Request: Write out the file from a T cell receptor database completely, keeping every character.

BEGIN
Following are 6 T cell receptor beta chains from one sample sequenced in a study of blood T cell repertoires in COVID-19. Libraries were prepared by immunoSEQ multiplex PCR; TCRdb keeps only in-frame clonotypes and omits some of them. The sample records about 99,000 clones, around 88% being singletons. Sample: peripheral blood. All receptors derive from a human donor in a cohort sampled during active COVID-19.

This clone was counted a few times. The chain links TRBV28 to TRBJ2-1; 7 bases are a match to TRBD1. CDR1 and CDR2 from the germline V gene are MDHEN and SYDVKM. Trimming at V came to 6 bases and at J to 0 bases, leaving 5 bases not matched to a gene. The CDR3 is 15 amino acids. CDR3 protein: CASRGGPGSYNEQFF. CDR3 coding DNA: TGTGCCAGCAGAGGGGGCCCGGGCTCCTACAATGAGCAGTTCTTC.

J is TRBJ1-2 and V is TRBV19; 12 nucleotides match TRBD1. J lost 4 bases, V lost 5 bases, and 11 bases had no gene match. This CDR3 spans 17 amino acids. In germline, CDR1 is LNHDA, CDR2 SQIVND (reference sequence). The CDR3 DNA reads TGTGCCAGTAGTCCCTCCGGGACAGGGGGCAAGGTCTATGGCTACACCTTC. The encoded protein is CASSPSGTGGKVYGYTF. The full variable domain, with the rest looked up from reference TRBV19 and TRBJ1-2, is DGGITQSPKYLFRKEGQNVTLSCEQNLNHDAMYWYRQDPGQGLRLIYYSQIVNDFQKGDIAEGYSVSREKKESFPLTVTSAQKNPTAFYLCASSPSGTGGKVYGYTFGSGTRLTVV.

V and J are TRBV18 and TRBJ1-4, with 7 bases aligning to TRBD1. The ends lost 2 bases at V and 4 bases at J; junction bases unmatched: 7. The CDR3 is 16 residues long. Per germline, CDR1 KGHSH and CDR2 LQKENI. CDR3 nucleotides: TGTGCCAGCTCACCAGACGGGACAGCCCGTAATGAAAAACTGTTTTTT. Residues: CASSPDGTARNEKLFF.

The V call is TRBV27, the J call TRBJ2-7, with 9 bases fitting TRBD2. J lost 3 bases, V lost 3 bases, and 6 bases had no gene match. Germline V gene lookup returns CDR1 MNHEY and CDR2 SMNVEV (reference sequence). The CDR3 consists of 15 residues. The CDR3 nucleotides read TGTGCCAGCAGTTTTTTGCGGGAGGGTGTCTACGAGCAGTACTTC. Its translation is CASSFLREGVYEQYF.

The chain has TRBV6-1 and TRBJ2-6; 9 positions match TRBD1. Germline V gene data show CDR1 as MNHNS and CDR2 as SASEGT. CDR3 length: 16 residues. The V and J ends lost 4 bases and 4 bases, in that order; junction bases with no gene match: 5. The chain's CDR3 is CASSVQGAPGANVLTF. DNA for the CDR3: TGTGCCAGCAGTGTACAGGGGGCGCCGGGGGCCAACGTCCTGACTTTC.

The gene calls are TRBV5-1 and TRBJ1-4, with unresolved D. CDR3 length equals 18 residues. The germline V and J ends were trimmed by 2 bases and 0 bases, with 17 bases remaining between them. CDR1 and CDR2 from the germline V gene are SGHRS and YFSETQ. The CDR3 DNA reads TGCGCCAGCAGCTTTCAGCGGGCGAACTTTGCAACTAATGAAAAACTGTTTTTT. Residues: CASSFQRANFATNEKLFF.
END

Following are 6 T cell receptor beta chains from one sample sequenced in a study of blood T cell repertoires in COVID-19. Libraries were prepared by immunoSEQ multiplex PCR; TCRdb keeps only in-frame clonotypes and omits some of them. The sample records about 99,000 clones, around 88% being singletons. Sample: peripheral blood. All receptors derive from a human donor in a cohort sampled during active COVID-19.

This clone was counted a few times. The chain links TRBV28 to TRBJ2-1; 7 bases are a match to TRBD1. CDR1 and CDR2 from the germline V gene are MDHEN and SYDVKM. Trimming at V came to 6 bases and at J to 0 bases, leaving 5 bases not matched to a gene. The CDR3 is 15 amino acids. CDR3 protein: CASRGGPGSYNEQFF. CDR3 coding DNA: TGTGCCAGCAGAGGGGGCCCGGGCTCCTACAATGAGCAGTTCTTC.

J is TRBJ1-2 and V is TRBV19; 12 nucleotides match TRBD1. J lost 4 bases, V lost 5 bases, and 11 bases had no gene match. This CDR3 spans 17 amino acids. In germline, CDR1 is LNHDA, CDR2 SQIVND (reference sequence). The CDR3 DNA reads TGTGCCAGTAGTCCCTCCGGGACAGGGGGCAAGGTCTATGGCTACACCTTC. The encoded protein is CASSPSGTGGKVYGYTF. The full variable domain, with the rest looked up from reference TRBV19 and TRBJ1-2, is DGGITQSPKYLFRKEGQNVTLSCEQNLNHDAMYWYRQDPGQGLRLIYYSQIVNDFQKGDIAEGYSVSREKKESFPLTVTSAQKNPTAFYLCASSPSGTGGKVYGYTFGSGTRLTVV.

V and J are TRBV18 and TRBJ1-4, with 7 bases aligning to TRBD1. The ends lost 2 bases at V and 4 bases at J; junction bases unmatched: 7. The CDR3 is 16 residues long. Per germline, CDR1 KGHSH and CDR2 LQKENI. CDR3 nucleotides: TGTGCCAGCTCACCAGACGGGACAGCCCGTAATGAAAAACTGTTTTTT. Residues: CASSPDGTARNEKLFF.

The V call is TRBV27, the J call TRBJ2-7, with 9 bases fitting TRBD2. J lost 3 bases, V lost 3 bases, and 6 bases had no gene match. Germline V gene lookup returns CDR1 MNHEY and CDR2 SMNVEV (reference sequence). The CDR3 consists of 15 residues. The CDR3 nucleotides read TGTGCCAGCAGTTTTTTGCGGGAGGGTGTCTACGAGCAGTACTTC. Its translation is CASSFLREGVYEQYF.

The chain has TRBV6-1 and TRBJ2-6; 9 positions match TRBD1. Germline V gene data show CDR1 as MNHNS and CDR2 as SASEGT. CDR3 length: 16 residues. The V and J ends lost 4 bases and 4 bases, in that order; junction bases with no gene match: 5. The chain's CDR3 is CASSVQGAPGANVLTF. DNA for the CDR3: TGTGCCAGCAGTGTACAGGGGGCGCCGGGGGCCAACGTCCTGACTTTC.

The gene calls are TRBV5-1 and TRBJ1-4, with unresolved D. CDR3 length equals 18 residues. The germline V and J ends were trimmed by 2 bases and 0 bases, with 17 bases remaining between them. CDR1 and CDR2 from the germline V gene are SGHRS and YFSETQ. The CDR3 DNA reads TGCGCCAGCAGCTTTCAGCGGGCGAACTTTGCAACTAATGAAAAACTGTTTTTT. Residues: CASSFQRANFATNEKLFF.